Replacement Tote

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Project by drsurfrat posted 02-12-2021 12:30 PM 896 views 0 times favorited 10 comments Add to Favorites Watch

It’s sad to have a de-horned tote on a plane. Might be original, but definitely not comfortable to use.

I got a board that was used for something like a wheelbarrow ramp, but turned out to be full 4/4 walnut. Not enough to make furniture, but ideal to use for replacement handles. I have a collection of Stanley planes, so could get templates off of many types and sizes of totes. I traced and cut them out on my horribly cheap bandsaw, then carved, filed and sanded down to 320 grit. I worked in Danish oil for about 15 minutes by hand (the only warmth in the basement) and now they feel velvety.

The walnut is more similar to rosewood than I thought it would be, perhaps without that slight red tint. The grain is similar, and while it is not as hard, it still seems that it will be a tough enough handle. It is gunstock material after all.

This isn’t an efficient process, I think I put about 10 hours into this one. And I can’t figure out how to not chip the edges of the brass nut hole. I might change the grain direction to follow the angle of the horn, not the base like all others.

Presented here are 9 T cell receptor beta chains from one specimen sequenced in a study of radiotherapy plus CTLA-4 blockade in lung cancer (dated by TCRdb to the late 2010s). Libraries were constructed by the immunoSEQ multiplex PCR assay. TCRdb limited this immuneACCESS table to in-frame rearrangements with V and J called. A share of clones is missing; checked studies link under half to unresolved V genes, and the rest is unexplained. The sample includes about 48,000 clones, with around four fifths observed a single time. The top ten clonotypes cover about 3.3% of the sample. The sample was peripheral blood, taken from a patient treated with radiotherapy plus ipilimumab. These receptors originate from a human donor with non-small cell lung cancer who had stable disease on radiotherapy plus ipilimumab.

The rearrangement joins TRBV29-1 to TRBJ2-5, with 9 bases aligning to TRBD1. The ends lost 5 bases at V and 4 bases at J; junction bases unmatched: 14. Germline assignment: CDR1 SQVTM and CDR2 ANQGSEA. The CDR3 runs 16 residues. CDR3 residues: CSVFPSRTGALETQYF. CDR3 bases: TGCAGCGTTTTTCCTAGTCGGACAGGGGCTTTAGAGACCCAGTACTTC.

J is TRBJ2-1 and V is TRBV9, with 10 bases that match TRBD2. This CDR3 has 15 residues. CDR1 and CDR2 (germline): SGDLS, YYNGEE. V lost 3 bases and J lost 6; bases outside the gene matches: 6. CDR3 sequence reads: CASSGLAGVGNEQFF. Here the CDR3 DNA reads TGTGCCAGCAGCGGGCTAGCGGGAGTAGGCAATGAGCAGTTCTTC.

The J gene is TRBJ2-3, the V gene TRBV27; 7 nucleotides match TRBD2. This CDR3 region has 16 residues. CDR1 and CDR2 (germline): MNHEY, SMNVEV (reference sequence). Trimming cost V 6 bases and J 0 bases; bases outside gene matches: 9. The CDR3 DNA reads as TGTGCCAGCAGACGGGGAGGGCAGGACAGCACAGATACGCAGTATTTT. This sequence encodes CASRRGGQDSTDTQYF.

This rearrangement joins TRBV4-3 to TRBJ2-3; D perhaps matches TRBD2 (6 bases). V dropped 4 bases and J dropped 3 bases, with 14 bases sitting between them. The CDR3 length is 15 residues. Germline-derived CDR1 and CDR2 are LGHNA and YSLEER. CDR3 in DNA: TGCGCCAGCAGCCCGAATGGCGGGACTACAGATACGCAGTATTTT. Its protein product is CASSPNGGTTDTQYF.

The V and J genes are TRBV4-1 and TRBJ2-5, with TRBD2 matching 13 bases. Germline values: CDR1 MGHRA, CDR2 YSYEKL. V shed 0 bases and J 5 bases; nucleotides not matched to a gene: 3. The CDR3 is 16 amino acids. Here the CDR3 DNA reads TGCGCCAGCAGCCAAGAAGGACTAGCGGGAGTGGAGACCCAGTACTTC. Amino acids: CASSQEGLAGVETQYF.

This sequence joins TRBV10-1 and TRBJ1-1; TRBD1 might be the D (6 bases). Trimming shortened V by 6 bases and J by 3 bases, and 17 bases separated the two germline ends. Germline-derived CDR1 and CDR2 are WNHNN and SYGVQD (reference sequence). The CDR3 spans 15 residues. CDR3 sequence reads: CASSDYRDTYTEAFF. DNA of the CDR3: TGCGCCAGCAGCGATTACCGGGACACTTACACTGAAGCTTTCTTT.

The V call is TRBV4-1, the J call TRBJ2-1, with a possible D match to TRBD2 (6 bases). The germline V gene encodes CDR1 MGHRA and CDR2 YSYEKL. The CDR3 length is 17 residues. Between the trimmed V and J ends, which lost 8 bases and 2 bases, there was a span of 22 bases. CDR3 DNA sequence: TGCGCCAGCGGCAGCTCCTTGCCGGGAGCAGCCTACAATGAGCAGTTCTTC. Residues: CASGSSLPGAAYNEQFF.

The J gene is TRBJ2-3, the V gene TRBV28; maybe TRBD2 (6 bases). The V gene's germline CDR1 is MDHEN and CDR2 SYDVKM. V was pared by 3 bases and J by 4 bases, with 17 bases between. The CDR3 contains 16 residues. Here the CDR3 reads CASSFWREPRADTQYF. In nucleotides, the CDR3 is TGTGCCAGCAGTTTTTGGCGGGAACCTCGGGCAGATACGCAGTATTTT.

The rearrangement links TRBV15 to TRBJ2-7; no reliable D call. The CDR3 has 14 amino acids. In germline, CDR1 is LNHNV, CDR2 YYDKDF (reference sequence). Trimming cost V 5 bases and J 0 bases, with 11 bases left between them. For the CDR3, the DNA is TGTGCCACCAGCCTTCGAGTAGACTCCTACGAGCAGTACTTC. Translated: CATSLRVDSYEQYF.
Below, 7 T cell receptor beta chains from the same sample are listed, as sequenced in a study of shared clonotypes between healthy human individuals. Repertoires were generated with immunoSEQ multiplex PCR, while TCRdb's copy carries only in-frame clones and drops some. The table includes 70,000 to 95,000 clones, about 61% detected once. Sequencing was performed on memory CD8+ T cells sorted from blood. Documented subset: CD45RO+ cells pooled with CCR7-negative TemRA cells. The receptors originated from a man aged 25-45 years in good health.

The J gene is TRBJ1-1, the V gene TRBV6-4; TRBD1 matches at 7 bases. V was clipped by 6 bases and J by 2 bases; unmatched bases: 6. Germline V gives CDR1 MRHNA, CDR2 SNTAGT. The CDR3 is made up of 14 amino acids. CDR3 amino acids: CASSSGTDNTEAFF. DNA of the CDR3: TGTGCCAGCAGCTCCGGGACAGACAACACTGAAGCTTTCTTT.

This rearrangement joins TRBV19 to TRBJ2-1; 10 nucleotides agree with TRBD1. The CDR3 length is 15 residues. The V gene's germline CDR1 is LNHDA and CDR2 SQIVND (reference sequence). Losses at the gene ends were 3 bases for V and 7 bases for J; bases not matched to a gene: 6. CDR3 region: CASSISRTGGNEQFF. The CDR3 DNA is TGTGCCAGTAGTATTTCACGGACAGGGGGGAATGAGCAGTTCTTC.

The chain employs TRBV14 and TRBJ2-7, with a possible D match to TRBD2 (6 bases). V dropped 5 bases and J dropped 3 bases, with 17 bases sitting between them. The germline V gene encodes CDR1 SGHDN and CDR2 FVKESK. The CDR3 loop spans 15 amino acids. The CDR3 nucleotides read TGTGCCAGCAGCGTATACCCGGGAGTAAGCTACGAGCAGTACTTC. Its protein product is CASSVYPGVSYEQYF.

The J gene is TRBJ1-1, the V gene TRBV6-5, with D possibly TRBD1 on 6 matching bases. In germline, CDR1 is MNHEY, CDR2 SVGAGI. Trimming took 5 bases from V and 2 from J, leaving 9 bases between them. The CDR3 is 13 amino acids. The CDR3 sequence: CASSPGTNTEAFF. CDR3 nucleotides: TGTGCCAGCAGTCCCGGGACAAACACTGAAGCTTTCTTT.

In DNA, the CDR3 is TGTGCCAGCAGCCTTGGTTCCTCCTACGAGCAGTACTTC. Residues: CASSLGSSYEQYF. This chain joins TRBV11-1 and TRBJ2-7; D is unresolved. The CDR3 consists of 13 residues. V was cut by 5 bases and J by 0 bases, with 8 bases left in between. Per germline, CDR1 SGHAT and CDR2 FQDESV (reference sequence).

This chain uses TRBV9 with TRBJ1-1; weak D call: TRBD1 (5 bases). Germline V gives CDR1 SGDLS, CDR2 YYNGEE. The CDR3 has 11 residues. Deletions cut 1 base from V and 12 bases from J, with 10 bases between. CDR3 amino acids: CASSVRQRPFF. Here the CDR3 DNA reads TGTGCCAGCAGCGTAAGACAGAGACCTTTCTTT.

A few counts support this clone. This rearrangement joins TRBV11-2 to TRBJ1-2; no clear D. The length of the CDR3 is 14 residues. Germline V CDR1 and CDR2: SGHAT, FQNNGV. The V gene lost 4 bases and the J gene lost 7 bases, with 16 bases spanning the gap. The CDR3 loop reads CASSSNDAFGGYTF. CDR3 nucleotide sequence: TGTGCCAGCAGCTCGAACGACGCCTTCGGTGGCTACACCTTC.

-- Mike (near Boston) ... Laziness is the mother of invention, necessity is the mother of exhaustion - me

10 comments so far

View Dave Polaschek's profile

Dave Polaschek

7995 posts in 1747 days

#1 posted 02-12-2021 12:55 PM

I can think of two solutions to avoid that chipping. One would be to drill the hole before cutting that part of the tote. That way, you’ll chip a piece of wood you’re going to later cut off, anyhow. The second would be to use a spoon bit and start the hole at a slightly different angle, then switch to the correct angle once you have the edges of the hole established.

-- Dave - Santa Fe

View hockeyfan_019's profile


69 posts in 397 days

#2 posted 02-12-2021 01:18 PM

Another idea I’ve used for the same purpose, hot-glue a sacrificial piece of scrap over the location for the hole, then drill through it into the premium material that you want chip-free. After drilling, pop off the scrap and you’re left with a nice chip-free surface.

I’ve actually also made several replacement plane grips like you have shown here, with walnut, and despite the concern about the grain direction, all seem to be plenty strong. I suspect that the broken ones were likely the result of the combination of old-overly-dry-untreated wood, plus abuse and neglect. Mine are holding up fine. But, I may make the next ones from hard maple or ipe or cocobolo, something less likely to fracture along a grain line, and then they’ll likely outlive the sole plates. I suppose you could also use some walnut with a more knotty-less-straight grain, but it’ll still be weaker than the others I mentioned.

-- Most of my tools are older than I am

View Oldtool's profile


3273 posts in 3355 days

#3 posted 02-12-2021 01:36 PM

Great job, looks like an original.